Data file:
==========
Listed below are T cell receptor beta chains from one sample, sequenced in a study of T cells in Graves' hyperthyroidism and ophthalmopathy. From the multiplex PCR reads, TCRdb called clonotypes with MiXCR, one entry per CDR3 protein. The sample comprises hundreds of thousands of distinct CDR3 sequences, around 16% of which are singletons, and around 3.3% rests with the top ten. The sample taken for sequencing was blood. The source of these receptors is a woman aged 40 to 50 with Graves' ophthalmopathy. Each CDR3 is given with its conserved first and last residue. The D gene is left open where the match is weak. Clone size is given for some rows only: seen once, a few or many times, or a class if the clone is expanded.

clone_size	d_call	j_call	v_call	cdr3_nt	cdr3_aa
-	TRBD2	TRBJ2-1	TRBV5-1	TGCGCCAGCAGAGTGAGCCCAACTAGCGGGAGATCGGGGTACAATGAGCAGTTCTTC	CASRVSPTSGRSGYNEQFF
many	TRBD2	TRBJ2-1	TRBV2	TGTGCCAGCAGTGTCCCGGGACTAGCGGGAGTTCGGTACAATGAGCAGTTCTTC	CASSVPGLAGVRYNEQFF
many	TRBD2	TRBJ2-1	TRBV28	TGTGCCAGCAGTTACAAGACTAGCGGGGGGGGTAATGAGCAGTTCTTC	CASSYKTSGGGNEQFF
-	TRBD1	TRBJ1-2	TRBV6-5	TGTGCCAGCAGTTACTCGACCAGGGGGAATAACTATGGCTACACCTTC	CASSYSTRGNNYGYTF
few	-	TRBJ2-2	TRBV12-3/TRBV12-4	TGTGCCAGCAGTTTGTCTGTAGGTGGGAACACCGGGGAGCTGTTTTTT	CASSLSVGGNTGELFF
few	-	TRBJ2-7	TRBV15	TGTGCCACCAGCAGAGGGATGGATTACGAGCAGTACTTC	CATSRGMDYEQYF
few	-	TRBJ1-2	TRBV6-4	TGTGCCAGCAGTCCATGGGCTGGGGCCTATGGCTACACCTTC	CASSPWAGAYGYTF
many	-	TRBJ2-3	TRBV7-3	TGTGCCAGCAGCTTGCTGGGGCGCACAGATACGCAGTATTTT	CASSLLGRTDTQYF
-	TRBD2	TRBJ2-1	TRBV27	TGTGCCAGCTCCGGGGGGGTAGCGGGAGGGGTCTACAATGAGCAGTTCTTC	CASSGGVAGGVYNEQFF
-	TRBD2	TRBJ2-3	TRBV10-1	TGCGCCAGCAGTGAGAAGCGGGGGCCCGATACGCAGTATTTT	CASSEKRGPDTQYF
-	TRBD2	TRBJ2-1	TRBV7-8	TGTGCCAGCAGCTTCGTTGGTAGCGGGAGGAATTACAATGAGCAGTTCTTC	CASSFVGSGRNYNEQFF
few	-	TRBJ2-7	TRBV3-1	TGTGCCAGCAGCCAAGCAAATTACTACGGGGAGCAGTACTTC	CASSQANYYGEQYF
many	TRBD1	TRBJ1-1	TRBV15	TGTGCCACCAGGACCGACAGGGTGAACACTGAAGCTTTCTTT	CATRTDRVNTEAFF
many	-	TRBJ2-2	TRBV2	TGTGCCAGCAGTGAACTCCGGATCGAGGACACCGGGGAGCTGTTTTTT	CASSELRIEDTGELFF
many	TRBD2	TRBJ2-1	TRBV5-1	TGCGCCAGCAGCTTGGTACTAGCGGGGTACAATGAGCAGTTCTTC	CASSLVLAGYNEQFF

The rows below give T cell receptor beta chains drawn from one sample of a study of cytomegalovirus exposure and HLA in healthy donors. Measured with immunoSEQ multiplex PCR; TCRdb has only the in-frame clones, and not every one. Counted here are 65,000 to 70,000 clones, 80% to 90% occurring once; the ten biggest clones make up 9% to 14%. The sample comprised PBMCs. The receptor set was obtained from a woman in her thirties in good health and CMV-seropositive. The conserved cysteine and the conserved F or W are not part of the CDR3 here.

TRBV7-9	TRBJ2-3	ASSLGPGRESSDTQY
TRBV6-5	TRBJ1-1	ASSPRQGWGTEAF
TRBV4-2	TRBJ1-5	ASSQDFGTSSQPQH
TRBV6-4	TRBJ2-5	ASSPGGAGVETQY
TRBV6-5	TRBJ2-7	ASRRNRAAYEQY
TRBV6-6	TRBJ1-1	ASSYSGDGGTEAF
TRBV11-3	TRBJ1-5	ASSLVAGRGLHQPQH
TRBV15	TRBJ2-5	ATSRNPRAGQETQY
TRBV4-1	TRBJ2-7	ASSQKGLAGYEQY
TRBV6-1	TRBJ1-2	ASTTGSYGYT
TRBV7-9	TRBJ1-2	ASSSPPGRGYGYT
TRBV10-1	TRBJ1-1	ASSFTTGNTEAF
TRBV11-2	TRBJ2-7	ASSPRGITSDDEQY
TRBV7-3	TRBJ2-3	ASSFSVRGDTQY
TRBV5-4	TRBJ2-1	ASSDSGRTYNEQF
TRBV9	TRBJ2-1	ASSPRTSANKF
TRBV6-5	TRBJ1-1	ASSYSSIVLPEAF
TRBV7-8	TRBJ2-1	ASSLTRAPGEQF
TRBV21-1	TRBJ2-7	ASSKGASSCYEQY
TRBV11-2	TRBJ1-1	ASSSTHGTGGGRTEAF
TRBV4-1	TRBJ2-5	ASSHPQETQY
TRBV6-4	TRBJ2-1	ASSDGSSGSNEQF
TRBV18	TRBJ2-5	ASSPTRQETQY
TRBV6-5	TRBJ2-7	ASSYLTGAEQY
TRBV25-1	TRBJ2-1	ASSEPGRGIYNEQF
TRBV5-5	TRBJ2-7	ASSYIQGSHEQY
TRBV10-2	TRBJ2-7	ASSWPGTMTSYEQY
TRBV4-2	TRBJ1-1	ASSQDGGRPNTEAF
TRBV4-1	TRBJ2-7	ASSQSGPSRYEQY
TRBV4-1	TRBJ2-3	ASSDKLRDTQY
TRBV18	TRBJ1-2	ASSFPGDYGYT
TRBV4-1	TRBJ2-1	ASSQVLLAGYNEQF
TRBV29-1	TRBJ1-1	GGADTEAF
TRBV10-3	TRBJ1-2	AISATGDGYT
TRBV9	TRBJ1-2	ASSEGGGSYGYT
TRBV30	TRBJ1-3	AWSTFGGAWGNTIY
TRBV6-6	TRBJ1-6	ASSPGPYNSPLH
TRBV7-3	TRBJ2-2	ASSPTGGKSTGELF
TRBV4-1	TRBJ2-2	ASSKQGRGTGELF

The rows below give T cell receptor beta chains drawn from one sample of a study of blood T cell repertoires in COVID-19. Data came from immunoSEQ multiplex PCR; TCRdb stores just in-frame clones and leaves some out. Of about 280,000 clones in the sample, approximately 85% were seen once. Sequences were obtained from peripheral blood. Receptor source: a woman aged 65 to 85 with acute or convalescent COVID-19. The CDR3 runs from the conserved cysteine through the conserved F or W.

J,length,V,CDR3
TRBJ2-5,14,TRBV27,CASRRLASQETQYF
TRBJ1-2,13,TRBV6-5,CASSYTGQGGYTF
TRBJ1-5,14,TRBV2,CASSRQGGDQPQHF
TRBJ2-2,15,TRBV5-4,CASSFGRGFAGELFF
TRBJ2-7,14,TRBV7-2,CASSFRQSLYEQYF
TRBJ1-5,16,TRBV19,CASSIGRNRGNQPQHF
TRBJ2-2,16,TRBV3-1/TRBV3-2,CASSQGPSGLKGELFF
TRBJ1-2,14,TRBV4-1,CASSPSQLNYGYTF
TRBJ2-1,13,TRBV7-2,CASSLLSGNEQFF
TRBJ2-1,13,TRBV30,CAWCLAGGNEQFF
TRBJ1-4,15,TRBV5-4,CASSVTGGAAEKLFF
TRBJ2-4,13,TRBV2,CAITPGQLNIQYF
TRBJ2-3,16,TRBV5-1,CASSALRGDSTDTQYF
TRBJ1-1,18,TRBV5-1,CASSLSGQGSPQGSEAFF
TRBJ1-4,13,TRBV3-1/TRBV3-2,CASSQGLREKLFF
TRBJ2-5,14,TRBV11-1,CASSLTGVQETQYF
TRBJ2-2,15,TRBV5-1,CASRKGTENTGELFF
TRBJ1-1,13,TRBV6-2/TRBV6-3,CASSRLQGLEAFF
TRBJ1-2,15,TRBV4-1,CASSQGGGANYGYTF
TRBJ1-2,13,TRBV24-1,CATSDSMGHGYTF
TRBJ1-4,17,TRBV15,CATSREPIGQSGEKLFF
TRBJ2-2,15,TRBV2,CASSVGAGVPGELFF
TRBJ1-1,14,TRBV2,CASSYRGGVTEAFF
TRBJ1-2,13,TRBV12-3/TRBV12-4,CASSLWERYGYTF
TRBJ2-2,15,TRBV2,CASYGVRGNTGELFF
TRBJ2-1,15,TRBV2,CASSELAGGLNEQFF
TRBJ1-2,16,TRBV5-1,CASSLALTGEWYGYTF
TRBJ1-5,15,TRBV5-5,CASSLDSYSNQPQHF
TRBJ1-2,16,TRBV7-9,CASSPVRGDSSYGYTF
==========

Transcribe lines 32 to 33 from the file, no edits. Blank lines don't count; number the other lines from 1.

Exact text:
TRBV7-3	TRBJ2-3	ASSFSVRGDTQY
TRBV5-4	TRBJ2-1	ASSDSGRTYNEQF